Today's New York Times article titled “States Face Decisions on Who Is Mentally Fit to Vote,” by Pam Belluck, affected me far more strongly than I would have guessed, had I been told the article was being written.
Throughout a good portion of my mother’s adult years, she had been an active member in the League of Women Voters. I was raised with the importance of voting smack dab in our front yard, as with each election there would be a sign that said, simply, VOTE. The women in the League would go out and put these signs up in yards (with permission) before each election. My recollection is that it didn’t matter whether it was city, state or national. The signs went up. My mom was one of the people putting them up.
My dad and uncles were World War II veterans. My brother is a Vietnam veteran. My nephew is an Iraq veteran. None of us are war mongers. Some of us would qualify as “doves,” to use the quaint Vietnam era phrase. But we are patriots in that we believe in the right to vote (among many other rights).
The last years of my mother’s life, she suffered from dementia. The last ten years of Dad’s life, he was in a severely demented state, due to brain surgery that was meant to correct a brain injury suffered during World War II maneuvers. Did they vote when they had dementia? You bet.
They were not only conscious that it was time to vote, they felt obligated to do so. I would never have attempted to deny them this right. I got them absentee ballots, as it was too difficult for them to go to the polls (during some of the time). We would go over the ballot, and I would answer their questions, if they had them. We talked about issues and candidates whenever they felt up to it. I always made sure Mom had her newspaper. (Dad could no longer see well enough to read). I helped them both through the physical process of marking the ballots.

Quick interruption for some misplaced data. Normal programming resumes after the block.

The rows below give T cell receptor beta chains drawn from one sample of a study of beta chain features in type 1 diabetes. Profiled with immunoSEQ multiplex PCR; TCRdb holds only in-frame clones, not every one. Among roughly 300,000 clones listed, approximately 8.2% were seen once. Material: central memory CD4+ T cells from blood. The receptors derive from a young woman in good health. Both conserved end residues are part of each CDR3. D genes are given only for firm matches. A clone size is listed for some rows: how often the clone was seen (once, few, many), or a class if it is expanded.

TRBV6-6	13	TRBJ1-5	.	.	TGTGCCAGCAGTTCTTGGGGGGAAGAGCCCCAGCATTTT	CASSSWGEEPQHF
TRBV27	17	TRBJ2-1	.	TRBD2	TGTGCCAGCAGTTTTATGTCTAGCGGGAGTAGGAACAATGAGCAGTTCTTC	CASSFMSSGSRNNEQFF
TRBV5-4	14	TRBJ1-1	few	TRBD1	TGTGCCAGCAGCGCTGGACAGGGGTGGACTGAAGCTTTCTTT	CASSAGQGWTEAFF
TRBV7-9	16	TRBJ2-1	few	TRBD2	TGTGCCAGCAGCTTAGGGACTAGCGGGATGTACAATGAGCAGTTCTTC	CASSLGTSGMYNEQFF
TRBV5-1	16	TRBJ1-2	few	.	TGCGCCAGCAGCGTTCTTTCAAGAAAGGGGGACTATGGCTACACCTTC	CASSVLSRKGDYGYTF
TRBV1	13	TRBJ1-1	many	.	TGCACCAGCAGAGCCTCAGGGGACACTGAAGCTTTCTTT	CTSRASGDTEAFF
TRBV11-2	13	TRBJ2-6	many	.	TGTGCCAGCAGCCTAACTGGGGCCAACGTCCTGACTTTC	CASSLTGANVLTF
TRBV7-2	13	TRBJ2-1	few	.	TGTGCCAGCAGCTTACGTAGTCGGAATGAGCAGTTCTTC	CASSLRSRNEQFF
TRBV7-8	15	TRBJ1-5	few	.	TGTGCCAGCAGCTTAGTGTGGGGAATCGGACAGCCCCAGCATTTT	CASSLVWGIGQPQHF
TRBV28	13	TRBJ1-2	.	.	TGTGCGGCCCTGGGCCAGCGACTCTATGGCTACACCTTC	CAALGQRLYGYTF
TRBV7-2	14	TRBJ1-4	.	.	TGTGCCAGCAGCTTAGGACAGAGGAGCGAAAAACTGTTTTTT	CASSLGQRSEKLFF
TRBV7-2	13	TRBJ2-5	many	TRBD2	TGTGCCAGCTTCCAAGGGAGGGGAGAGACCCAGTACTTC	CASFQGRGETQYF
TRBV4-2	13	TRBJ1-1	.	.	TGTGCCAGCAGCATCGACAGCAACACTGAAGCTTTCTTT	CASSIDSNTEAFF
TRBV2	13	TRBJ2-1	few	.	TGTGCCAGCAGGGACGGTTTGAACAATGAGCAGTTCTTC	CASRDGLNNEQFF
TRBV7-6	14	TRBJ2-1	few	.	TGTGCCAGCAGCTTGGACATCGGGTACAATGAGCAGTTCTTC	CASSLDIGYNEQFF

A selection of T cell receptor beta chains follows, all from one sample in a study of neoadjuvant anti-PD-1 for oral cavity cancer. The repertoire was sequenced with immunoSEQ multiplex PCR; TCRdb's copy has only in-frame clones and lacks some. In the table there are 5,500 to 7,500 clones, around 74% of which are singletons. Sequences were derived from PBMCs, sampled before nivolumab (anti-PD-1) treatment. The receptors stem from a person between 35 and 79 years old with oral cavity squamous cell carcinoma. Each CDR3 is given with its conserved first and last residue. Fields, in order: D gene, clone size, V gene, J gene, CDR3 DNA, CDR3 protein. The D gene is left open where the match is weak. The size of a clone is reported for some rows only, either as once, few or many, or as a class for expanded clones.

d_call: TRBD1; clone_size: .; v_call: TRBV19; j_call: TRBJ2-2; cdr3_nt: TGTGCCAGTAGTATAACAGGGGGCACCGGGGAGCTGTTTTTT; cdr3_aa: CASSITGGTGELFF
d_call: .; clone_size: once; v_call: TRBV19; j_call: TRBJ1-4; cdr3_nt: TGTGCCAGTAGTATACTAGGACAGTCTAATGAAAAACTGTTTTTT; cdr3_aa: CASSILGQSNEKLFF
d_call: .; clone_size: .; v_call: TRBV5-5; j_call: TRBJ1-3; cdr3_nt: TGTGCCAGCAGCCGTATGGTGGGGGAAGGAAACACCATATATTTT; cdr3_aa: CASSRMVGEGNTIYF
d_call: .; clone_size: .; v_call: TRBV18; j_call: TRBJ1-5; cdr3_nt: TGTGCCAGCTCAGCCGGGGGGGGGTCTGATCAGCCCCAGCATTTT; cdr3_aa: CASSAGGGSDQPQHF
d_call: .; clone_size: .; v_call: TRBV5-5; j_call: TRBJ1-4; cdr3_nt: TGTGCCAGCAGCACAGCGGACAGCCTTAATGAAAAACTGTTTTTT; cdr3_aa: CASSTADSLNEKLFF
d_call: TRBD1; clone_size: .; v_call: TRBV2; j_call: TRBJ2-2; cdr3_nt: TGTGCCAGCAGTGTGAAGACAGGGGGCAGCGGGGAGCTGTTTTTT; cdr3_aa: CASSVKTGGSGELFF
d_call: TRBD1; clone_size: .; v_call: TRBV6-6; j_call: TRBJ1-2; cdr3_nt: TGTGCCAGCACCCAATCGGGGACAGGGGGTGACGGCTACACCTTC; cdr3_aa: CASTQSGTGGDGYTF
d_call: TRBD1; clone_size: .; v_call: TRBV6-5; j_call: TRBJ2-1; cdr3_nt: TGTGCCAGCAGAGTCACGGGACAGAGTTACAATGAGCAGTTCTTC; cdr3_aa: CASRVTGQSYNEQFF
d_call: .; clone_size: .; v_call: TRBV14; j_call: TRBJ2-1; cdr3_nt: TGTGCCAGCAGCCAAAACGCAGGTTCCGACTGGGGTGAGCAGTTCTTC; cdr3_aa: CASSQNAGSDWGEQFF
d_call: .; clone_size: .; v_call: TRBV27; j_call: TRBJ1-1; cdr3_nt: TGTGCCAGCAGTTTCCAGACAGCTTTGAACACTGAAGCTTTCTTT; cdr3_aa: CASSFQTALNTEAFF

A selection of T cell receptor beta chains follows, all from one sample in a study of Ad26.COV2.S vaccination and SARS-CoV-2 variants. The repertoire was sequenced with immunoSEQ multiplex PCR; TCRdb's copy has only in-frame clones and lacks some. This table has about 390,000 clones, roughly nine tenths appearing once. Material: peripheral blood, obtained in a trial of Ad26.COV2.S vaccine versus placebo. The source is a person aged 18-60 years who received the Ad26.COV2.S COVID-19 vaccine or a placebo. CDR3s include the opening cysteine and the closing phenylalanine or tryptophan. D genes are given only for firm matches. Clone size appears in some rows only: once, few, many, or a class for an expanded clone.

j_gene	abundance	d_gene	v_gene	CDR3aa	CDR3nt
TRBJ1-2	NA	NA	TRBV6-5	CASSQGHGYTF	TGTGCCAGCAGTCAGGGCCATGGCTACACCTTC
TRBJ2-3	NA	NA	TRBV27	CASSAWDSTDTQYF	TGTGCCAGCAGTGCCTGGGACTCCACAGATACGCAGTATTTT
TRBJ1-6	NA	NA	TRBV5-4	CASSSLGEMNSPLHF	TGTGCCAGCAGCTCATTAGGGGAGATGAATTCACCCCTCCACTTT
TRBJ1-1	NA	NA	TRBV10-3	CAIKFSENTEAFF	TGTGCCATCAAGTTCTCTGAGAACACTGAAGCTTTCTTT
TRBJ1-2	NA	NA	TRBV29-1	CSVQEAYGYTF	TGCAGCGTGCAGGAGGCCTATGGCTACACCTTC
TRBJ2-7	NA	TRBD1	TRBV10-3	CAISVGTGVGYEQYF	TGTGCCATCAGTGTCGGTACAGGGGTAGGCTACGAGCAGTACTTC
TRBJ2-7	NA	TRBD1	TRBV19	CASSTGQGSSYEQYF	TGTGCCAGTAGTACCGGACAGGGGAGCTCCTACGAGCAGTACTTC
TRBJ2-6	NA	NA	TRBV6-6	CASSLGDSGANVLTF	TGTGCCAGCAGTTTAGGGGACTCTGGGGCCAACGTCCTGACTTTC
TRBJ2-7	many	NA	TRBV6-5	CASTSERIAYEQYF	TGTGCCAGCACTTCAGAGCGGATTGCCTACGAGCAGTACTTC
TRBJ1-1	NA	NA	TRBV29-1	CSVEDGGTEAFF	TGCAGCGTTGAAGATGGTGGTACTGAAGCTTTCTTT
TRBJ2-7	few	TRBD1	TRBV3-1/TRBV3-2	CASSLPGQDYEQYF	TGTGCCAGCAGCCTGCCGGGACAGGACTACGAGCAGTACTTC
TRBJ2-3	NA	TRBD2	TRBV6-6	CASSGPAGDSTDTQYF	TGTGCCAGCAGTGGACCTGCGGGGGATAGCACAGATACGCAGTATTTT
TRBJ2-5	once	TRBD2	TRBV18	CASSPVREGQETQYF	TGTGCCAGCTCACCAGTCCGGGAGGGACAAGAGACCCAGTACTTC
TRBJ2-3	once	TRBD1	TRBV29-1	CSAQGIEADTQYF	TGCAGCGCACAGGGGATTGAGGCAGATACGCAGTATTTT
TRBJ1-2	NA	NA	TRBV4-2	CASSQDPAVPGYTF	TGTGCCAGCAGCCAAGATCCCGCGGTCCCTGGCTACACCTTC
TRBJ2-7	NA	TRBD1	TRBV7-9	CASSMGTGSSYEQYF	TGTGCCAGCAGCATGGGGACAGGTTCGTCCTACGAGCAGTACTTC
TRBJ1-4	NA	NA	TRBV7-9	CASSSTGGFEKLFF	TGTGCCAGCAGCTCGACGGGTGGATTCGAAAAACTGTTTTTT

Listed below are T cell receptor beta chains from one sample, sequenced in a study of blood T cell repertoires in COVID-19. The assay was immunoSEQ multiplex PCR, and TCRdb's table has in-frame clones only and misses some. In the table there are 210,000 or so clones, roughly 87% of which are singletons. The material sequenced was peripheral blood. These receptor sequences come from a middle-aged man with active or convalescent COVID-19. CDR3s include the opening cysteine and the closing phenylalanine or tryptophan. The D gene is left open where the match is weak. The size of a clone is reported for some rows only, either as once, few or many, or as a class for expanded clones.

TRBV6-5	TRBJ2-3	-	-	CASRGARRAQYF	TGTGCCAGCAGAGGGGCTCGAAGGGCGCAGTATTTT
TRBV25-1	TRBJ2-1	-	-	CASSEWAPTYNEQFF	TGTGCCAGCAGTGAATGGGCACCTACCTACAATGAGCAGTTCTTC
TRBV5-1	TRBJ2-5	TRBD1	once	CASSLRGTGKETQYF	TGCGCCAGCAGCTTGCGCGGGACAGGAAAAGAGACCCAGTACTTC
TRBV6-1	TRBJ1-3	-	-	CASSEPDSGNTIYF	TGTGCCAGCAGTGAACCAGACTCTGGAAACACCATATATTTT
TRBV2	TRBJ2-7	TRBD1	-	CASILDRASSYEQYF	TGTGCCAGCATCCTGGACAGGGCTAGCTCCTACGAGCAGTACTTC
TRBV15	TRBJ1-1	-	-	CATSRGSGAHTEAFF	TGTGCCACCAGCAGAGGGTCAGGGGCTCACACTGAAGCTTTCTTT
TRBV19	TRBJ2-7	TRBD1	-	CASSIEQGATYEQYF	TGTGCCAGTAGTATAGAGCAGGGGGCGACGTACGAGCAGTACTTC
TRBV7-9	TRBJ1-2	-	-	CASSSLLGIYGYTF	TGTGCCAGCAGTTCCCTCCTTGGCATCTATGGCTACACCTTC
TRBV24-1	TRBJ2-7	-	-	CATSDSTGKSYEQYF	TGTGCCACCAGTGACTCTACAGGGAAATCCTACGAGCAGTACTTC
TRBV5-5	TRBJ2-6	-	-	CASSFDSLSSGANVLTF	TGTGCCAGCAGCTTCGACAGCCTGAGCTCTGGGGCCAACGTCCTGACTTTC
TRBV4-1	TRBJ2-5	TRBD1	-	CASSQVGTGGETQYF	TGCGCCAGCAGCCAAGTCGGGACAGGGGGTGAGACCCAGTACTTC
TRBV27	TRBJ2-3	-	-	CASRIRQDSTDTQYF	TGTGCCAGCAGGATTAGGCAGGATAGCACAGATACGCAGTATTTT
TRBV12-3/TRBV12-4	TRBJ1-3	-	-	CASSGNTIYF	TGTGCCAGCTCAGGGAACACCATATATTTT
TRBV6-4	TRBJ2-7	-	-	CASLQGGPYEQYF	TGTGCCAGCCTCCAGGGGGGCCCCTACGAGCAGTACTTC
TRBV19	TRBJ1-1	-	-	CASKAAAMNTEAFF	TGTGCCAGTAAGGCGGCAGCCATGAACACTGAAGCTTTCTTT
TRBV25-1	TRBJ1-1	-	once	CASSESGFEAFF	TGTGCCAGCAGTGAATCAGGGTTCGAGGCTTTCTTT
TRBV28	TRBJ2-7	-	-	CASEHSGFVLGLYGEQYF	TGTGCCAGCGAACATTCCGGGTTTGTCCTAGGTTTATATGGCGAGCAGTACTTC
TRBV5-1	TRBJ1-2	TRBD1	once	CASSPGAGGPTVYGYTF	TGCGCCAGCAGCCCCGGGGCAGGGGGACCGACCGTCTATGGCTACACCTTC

Was my being present stamping on their rights? Perhaps. They didn’t have the privacy they normally would have had. But, we all agreed that it was more important for them to vote their conscience, and get the marks in the right spot, than it was to be alone and chance voting for someone they didn’t want. We discussed each candidate and issue and they explained what they thought. I helped them make the marks that would reflect their choices.
I must add that that, often, they were voting differently than I was. That was fine with me. They were voting, and that’s what mattered.
Were they technically “sane?” I’m sure when, at the clinic, people noticed me wheeling my dad through to an appointment, and he was in one of his delusional states – speaking Spanish, his college minor, to all he saw, nodding and smiling as though he were in a parade – I’m sure many would say this man was not sane. And, often, he was not. But I knew my dad and what his values were, and I knew his political views.
When Mom would say one thing, one day, and another the next; when Mom would change her mind with the wind – was she sane enough to vote? Again, I knew her core values. These values didn’t change.
Even when I tried to explain changes in the political parties, as the years went on, if they disagreed with me, so be it. I helped them mark their ballot as they wanted it marked. They had already suffered so many losses, due to age and dementia. Voting was their right, and I was not going to take that one away, too.
Their right to vote was, to me, fundamental. They were citizens. Dementia didn’t change that. I did my best to help them express themselves in all other ways. Why wouldn’t I do that with voting?
Also read comments to Expert Caregiver Dorian Martin's SharePost on voting rights for those with dementia, and her follow-up on families' feedback on who should be allowed to vote.
Published On: June 19, 2007